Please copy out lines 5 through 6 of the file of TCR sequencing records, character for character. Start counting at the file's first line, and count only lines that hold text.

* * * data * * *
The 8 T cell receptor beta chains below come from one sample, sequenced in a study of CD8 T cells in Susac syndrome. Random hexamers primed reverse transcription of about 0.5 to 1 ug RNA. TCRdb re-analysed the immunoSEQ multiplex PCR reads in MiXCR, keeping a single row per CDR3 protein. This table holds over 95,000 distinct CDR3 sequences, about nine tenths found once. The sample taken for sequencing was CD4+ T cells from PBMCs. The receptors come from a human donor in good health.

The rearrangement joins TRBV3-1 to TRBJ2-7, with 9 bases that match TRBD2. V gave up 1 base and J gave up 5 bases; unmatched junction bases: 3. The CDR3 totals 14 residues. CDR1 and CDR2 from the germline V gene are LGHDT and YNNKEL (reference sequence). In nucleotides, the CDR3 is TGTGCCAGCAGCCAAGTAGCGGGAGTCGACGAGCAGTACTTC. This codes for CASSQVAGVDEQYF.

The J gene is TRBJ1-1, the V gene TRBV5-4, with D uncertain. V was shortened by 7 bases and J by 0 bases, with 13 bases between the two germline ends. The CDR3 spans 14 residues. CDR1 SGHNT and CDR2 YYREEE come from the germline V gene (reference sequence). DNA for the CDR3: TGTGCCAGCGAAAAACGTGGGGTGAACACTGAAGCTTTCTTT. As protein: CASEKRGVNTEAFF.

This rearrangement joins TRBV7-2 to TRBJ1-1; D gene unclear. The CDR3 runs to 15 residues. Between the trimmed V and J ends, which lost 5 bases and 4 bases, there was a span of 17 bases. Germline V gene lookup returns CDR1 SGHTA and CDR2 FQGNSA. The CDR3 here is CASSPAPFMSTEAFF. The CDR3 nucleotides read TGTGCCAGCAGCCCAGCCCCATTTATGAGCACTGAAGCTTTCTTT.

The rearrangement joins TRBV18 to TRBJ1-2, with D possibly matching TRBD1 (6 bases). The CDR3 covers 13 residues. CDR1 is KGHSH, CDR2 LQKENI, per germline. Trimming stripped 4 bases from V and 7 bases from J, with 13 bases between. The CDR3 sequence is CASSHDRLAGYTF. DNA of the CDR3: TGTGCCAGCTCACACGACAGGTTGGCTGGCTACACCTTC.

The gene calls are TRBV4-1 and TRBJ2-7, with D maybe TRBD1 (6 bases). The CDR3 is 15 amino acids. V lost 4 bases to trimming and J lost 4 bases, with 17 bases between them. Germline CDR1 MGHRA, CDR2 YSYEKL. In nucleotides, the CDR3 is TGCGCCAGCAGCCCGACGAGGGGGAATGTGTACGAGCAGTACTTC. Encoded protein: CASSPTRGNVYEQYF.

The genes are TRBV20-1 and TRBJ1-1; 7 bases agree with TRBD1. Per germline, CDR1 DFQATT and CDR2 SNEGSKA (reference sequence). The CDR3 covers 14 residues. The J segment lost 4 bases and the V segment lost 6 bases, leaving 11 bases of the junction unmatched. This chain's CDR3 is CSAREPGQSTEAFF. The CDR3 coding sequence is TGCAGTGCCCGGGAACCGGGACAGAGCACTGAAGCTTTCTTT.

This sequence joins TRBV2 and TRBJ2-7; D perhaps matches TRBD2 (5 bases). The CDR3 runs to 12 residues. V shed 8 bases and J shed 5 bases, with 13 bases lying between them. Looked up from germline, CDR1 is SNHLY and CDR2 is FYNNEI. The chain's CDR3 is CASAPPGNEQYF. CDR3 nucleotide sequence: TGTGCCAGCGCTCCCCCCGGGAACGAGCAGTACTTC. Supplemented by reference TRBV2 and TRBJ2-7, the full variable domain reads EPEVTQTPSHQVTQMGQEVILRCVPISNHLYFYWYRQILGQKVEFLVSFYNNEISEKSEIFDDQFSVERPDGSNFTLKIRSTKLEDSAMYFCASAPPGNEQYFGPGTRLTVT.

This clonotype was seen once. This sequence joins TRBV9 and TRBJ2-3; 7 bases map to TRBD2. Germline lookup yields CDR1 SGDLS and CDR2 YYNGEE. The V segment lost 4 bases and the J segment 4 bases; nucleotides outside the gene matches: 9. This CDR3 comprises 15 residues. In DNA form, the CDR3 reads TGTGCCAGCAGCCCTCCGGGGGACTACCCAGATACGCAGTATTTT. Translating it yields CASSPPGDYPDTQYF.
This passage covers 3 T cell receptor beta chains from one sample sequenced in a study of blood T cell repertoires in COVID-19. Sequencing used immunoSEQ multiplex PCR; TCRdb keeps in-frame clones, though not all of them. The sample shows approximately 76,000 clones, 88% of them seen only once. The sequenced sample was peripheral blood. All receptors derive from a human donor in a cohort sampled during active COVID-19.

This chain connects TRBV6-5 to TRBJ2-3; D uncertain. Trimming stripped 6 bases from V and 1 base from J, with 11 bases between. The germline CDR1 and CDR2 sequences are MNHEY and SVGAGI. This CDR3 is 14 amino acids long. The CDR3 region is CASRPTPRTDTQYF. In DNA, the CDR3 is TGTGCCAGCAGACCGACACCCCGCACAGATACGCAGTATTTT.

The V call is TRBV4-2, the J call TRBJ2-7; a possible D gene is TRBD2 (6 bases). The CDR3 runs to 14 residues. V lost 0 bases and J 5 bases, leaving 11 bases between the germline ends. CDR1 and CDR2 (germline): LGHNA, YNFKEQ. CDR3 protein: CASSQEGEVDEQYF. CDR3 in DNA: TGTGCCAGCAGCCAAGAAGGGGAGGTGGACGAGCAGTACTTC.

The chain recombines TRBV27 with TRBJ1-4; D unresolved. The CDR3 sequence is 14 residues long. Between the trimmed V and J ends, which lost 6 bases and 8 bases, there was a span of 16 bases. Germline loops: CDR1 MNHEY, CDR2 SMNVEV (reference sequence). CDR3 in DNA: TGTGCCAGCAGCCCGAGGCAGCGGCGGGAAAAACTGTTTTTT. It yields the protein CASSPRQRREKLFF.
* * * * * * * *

The rearrangement joins TRBV18 to TRBJ1-2, with D possibly matching TRBD1 (6 bases). The CDR3 covers 13 residues. CDR1 is KGHSH, CDR2 LQKENI, per germline. Trimming stripped 4 bases from V and 7 bases from J, with 13 bases between. The CDR3 sequence is CASSHDRLAGYTF. DNA of the CDR3: TGTGCCAGCTCACACGACAGGTTGGCTGGCTACACCTTC.

The gene calls are TRBV4-1 and TRBJ2-7, with D maybe TRBD1 (6 bases). The CDR3 is 15 amino acids. V lost 4 bases to trimming and J lost 4 bases, with 17 bases between them. Germline CDR1 MGHRA, CDR2 YSYEKL. In nucleotides, the CDR3 is TGCGCCAGCAGCCCGACGAGGGGGAATGTGTACGAGCAGTACTTC. Encoded protein: CASSPTRGNVYEQYF.